Infinity captivates the imagination. A child stands between two mirrors and sees herself reflected over and over again, smaller and smaller, trailing off to infinity. Does it go on forever? Does anything go on forever? Does life go on forever? Does time go on forever? Does the universe go on forever? Is there anything that we can be certain goes on forever? It would seem that the counting numbers go on forever, since given any number on can always add one. But is that the extent of forever? Or are there numbers that go beyond that? Are there higher and higher levels of infinity? And, if so, does the totality of all of these levels of infinity itself constitute the highest, most ultimate, level of infinity, the absolutely infinite? In this seminar we will focus on the mathematical infinite. We will start with the so-called "paradoxes of the infinite," paradoxes that have led some to the conclusion that the concept of infinity is incoherent. We will see, however, that what these paradoxes ultimately show is that the infinite is just quite different than the finite and that by being very careful we can sharpen the concept of infinity so that these paradoxes are transformed into surprising discoveries. We will follow the historical development, starting with the work of Cantor at the end of the nineteenth century, and proceeding up to the present. The study of the infinite has blossomed into a beautiful branch of mathematics. We will get a glimpse of this subject, and the many levels of infinity, and we will see that the infinite is even more magnificent than one might ever have imagined.

Faith and Fiction in American History (Freshman Seminar 60H)

David Holland (Harvard Divinity School)

This seminar uses key literary works to explore some of the most difficult and demanding questions in the religious history of the United States: Does God have a special relationship with the United States? Is sin an individual responsibility or a social flaw? Why has American religion been so frequently concerned with sexuality? How has religion shaped racial identities and tensions? How does it inform domestic relationships? How do non-Christian immigrants find a place and a voice in a nation with deeply entrenched Christian traditions?  To explore these and other areas of concern, we bore into the faith-inflected cultures of American history through the imagined narratives of some of its most celebrated writers, including the likes of Catharine Sedgwick, Harriet Wilson, Flannery O’Connor, James Baldwin, Rudolfo Anaya, Pearl Abraham, Ayad Akhtar, and Marilynne Robinson.  I will offer mini-lectures to contextualize these works in their historical moment.  We will read some scholarly work to sharpen our tools of analysis, but mostly we will read and talk about the novels themselves.  The seminar aims to be both analytically rigorous and aesthetically rewarding.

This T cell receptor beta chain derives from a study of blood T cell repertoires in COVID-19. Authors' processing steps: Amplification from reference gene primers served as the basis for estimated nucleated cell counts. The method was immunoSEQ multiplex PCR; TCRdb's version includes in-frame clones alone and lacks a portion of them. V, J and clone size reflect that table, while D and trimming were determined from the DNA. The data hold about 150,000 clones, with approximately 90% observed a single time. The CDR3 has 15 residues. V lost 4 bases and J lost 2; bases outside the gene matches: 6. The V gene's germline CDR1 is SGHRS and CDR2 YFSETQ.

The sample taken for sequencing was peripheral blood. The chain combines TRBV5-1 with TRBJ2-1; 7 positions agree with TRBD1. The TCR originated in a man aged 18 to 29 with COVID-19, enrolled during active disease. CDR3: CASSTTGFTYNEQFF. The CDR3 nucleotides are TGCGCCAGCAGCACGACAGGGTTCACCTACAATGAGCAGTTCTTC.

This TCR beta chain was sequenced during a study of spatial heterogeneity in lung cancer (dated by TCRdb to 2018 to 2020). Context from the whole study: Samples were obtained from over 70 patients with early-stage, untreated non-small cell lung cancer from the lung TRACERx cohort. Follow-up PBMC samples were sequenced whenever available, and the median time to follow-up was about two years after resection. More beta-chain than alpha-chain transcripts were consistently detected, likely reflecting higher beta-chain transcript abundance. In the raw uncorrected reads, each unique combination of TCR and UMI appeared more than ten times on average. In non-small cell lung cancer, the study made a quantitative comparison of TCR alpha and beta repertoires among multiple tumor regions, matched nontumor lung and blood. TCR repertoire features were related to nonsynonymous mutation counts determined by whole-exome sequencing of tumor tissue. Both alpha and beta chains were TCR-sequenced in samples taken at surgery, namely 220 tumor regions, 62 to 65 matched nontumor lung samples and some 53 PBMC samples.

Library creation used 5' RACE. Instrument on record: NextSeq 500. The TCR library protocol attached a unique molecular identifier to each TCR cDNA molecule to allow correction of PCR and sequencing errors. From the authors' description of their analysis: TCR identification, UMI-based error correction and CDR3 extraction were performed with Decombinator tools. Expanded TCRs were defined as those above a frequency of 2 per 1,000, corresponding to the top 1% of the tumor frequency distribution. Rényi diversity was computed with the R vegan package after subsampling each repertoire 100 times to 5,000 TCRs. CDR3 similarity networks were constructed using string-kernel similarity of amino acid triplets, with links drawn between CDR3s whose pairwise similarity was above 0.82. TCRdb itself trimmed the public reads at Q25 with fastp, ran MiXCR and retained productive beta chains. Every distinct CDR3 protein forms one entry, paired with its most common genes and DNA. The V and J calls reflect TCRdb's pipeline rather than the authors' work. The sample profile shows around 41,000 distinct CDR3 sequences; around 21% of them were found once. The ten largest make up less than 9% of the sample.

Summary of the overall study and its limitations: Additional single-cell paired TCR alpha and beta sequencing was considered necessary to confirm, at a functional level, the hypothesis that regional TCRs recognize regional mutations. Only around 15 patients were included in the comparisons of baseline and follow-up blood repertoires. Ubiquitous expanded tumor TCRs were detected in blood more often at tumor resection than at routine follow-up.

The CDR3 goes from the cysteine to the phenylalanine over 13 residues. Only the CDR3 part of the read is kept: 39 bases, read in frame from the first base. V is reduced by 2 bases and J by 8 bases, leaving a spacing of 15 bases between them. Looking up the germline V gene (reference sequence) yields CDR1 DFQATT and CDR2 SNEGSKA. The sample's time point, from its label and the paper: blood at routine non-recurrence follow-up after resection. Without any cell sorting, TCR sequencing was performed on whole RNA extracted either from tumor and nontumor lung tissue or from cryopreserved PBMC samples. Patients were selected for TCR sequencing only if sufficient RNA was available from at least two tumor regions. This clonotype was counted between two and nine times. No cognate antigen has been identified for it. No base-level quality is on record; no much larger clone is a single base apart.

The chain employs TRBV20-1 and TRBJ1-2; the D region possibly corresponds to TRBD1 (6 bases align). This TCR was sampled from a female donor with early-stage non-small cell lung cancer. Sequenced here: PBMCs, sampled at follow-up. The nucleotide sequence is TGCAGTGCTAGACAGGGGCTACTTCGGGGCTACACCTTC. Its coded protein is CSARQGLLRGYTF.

Fascism Past/Present/(Future) (Freshman Seminar 62O)

Jeffrey Schnapp (Romance Languages & Literatures and Comparative Literature)

This seminar provides an in-depth introduction to fascism, its intellectual and political roots, its critique of liberal democracy and socialism, and the traces fascism has left on the contemporary cultural-political scene from Marine Le Pen’s Rassemblement National to the American alt-right to populist insurgencies like Trumpism. It begins with readings from key fascist thinkers and theorists, before surveying a series of domains where artists, writers, architects, film-makers, and engineers sought to interpret and embody the “fascist revolution” not just in Italy but worldwide. Among the figures considered are mystical nationalists like Gabriele D’Annunzio; Filippo Tommaso Marinetti, founder and leader of the Futurist movement; the American poet Ezra Pound, author of the Cantos, one of the masterpieces of 20th century American poetry; Leni Riefenstahl, the film director of classic documentaries such as Olympia and Triumph of the Will; the architects Marcello Piacentini and Adolf Speer, the former Italy’s leading designer of public monuments and buildings during the Mussolini era, the latter Hitler’s preferred architect; and the engineer Gaetano Ciocca, creator of everything from Corporativist pig farms to mass-produced worker housing to mass sports stadia. Seminar themes will include: fascism vs. nazism; collectivism vs. individualism; radical right attitudes towards technology and industrialization; and examinations of the convergences and divergences between mid-20th century fascisms and the sub-cultures of today’s alt-right. The capstone project for the semester will involve an original research project focused on a contemporary alt-right group.